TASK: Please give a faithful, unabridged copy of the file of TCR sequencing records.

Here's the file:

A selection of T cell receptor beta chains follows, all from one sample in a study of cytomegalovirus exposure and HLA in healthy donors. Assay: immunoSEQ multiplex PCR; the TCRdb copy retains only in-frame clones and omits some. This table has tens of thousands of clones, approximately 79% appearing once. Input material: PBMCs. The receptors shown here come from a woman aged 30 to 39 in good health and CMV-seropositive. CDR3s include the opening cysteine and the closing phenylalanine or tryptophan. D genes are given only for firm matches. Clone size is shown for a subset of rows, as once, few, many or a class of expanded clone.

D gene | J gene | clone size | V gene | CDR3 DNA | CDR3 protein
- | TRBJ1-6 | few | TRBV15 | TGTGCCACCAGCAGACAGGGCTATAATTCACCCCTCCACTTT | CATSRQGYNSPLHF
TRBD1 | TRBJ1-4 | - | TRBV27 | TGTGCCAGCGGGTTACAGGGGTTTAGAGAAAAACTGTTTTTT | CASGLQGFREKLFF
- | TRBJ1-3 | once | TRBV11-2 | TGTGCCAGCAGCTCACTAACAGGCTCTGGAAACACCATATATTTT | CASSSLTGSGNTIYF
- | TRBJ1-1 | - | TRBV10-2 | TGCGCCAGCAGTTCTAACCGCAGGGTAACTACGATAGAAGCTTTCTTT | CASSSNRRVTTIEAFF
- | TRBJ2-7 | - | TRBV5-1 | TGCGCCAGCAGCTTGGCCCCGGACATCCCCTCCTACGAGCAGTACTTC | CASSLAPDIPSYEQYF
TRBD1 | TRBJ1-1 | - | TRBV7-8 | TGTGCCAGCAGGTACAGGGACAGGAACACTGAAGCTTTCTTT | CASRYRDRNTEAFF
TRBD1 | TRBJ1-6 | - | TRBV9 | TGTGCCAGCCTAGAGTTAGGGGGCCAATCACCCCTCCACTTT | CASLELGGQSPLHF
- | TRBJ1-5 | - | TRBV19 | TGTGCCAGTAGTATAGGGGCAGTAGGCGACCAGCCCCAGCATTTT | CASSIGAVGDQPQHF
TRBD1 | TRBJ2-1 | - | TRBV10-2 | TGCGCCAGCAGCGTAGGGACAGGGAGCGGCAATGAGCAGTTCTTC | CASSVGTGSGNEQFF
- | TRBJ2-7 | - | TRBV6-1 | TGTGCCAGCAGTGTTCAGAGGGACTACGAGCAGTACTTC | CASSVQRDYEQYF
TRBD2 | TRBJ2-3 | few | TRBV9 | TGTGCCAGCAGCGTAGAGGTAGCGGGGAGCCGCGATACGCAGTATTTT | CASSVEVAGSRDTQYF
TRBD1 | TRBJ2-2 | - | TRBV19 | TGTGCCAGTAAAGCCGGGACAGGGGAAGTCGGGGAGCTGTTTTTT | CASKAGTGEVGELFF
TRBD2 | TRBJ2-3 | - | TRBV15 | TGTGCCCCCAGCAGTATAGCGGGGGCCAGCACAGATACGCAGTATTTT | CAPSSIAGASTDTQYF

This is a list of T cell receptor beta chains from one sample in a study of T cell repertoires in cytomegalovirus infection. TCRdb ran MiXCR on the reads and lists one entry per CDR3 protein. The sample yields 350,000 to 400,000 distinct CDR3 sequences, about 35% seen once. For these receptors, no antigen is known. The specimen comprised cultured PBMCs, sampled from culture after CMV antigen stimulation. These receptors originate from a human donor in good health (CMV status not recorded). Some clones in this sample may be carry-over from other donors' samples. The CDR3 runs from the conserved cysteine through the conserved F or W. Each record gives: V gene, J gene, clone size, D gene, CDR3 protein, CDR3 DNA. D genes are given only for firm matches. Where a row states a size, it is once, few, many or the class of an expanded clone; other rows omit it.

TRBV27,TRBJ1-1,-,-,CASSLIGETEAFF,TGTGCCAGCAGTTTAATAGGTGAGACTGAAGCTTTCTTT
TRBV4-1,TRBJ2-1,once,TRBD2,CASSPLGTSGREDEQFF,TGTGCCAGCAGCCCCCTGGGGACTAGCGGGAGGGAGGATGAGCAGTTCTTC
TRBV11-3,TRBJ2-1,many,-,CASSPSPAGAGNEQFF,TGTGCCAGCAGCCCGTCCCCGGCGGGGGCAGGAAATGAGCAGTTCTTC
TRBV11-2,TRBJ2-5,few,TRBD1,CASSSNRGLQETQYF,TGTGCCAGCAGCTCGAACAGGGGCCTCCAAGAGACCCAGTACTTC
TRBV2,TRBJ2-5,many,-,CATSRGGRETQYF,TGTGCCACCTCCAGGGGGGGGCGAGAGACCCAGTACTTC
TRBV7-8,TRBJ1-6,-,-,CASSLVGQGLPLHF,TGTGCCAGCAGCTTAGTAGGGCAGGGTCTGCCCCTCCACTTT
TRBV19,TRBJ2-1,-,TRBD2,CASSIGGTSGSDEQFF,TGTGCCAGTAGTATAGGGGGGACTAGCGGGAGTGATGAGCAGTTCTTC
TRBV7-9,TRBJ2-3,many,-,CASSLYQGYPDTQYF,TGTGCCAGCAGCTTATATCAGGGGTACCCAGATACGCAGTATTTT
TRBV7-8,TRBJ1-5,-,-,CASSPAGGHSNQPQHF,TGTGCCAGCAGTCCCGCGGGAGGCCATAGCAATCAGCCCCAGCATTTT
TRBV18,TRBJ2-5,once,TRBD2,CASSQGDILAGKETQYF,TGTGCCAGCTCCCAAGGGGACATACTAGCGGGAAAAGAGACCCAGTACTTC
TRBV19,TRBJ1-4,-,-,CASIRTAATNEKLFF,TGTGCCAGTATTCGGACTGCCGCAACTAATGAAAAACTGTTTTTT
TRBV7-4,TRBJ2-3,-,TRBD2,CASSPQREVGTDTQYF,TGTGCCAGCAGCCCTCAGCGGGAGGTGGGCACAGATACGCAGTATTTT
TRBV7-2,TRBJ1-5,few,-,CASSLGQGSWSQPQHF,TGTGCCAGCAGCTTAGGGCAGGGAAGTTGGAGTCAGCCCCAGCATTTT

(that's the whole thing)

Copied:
A selection of T cell receptor beta chains follows, all from one sample in a study of cytomegalovirus exposure and HLA in healthy donors. Assay: immunoSEQ multiplex PCR; the TCRdb copy retains only in-frame clones and omits some. This table has tens of thousands of clones, approximately 79% appearing once. Input material: PBMCs. The receptors shown here come from a woman aged 30 to 39 in good health and CMV-seropositive. CDR3s include the opening cysteine and the closing phenylalanine or tryptophan. D genes are given only for firm matches. Clone size is shown for a subset of rows, as once, few, many or a class of expanded clone.

D gene | J gene | clone size | V gene | CDR3 DNA | CDR3 protein
- | TRBJ1-6 | few | TRBV15 | TGTGCCACCAGCAGACAGGGCTATAATTCACCCCTCCACTTT | CATSRQGYNSPLHF
TRBD1 | TRBJ1-4 | - | TRBV27 | TGTGCCAGCGGGTTACAGGGGTTTAGAGAAAAACTGTTTTTT | CASGLQGFREKLFF
- | TRBJ1-3 | once | TRBV11-2 | TGTGCCAGCAGCTCACTAACAGGCTCTGGAAACACCATATATTTT | CASSSLTGSGNTIYF
- | TRBJ1-1 | - | TRBV10-2 | TGCGCCAGCAGTTCTAACCGCAGGGTAACTACGATAGAAGCTTTCTTT | CASSSNRRVTTIEAFF
- | TRBJ2-7 | - | TRBV5-1 | TGCGCCAGCAGCTTGGCCCCGGACATCCCCTCCTACGAGCAGTACTTC | CASSLAPDIPSYEQYF
TRBD1 | TRBJ1-1 | - | TRBV7-8 | TGTGCCAGCAGGTACAGGGACAGGAACACTGAAGCTTTCTTT | CASRYRDRNTEAFF
TRBD1 | TRBJ1-6 | - | TRBV9 | TGTGCCAGCCTAGAGTTAGGGGGCCAATCACCCCTCCACTTT | CASLELGGQSPLHF
- | TRBJ1-5 | - | TRBV19 | TGTGCCAGTAGTATAGGGGCAGTAGGCGACCAGCCCCAGCATTTT | CASSIGAVGDQPQHF
TRBD1 | TRBJ2-1 | - | TRBV10-2 | TGCGCCAGCAGCGTAGGGACAGGGAGCGGCAATGAGCAGTTCTTC | CASSVGTGSGNEQFF
- | TRBJ2-7 | - | TRBV6-1 | TGTGCCAGCAGTGTTCAGAGGGACTACGAGCAGTACTTC | CASSVQRDYEQYF
TRBD2 | TRBJ2-3 | few | TRBV9 | TGTGCCAGCAGCGTAGAGGTAGCGGGGAGCCGCGATACGCAGTATTTT | CASSVEVAGSRDTQYF
TRBD1 | TRBJ2-2 | - | TRBV19 | TGTGCCAGTAAAGCCGGGACAGGGGAAGTCGGGGAGCTGTTTTTT | CASKAGTGEVGELFF
TRBD2 | TRBJ2-3 | - | TRBV15 | TGTGCCCCCAGCAGTATAGCGGGGGCCAGCACAGATACGCAGTATTTT | CAPSSIAGASTDTQYF

This is a list of T cell receptor beta chains from one sample in a study of T cell repertoires in cytomegalovirus infection. TCRdb ran MiXCR on the reads and lists one entry per CDR3 protein. The sample yields 350,000 to 400,000 distinct CDR3 sequences, about 35% seen once. For these receptors, no antigen is known. The specimen comprised cultured PBMCs, sampled from culture after CMV antigen stimulation. These receptors originate from a human donor in good health (CMV status not recorded). Some clones in this sample may be carry-over from other donors' samples. The CDR3 runs from the conserved cysteine through the conserved F or W. Each record gives: V gene, J gene, clone size, D gene, CDR3 protein, CDR3 DNA. D genes are given only for firm matches. Where a row states a size, it is once, few, many or the class of an expanded clone; other rows omit it.

TRBV27,TRBJ1-1,-,-,CASSLIGETEAFF,TGTGCCAGCAGTTTAATAGGTGAGACTGAAGCTTTCTTT
TRBV4-1,TRBJ2-1,once,TRBD2,CASSPLGTSGREDEQFF,TGTGCCAGCAGCCCCCTGGGGACTAGCGGGAGGGAGGATGAGCAGTTCTTC
TRBV11-3,TRBJ2-1,many,-,CASSPSPAGAGNEQFF,TGTGCCAGCAGCCCGTCCCCGGCGGGGGCAGGAAATGAGCAGTTCTTC
TRBV11-2,TRBJ2-5,few,TRBD1,CASSSNRGLQETQYF,TGTGCCAGCAGCTCGAACAGGGGCCTCCAAGAGACCCAGTACTTC
TRBV2,TRBJ2-5,many,-,CATSRGGRETQYF,TGTGCCACCTCCAGGGGGGGGCGAGAGACCCAGTACTTC
TRBV7-8,TRBJ1-6,-,-,CASSLVGQGLPLHF,TGTGCCAGCAGCTTAGTAGGGCAGGGTCTGCCCCTCCACTTT
TRBV19,TRBJ2-1,-,TRBD2,CASSIGGTSGSDEQFF,TGTGCCAGTAGTATAGGGGGGACTAGCGGGAGTGATGAGCAGTTCTTC
TRBV7-9,TRBJ2-3,many,-,CASSLYQGYPDTQYF,TGTGCCAGCAGCTTATATCAGGGGTACCCAGATACGCAGTATTTT
TRBV7-8,TRBJ1-5,-,-,CASSPAGGHSNQPQHF,TGTGCCAGCAGTCCCGCGGGAGGCCATAGCAATCAGCCCCAGCATTTT
TRBV18,TRBJ2-5,once,TRBD2,CASSQGDILAGKETQYF,TGTGCCAGCTCCCAAGGGGACATACTAGCGGGAAAAGAGACCCAGTACTTC
TRBV19,TRBJ1-4,-,-,CASIRTAATNEKLFF,TGTGCCAGTATTCGGACTGCCGCAACTAATGAAAAACTGTTTTTT
TRBV7-4,TRBJ2-3,-,TRBD2,CASSPQREVGTDTQYF,TGTGCCAGCAGCCCTCAGCGGGAGGTGGGCACAGATACGCAGTATTTT
TRBV7-2,TRBJ1-5,few,-,CASSLGQGSWSQPQHF,TGTGCCAGCAGCTTAGGGCAGGGAAGTTGGAGTCAGCCCCAGCATTTT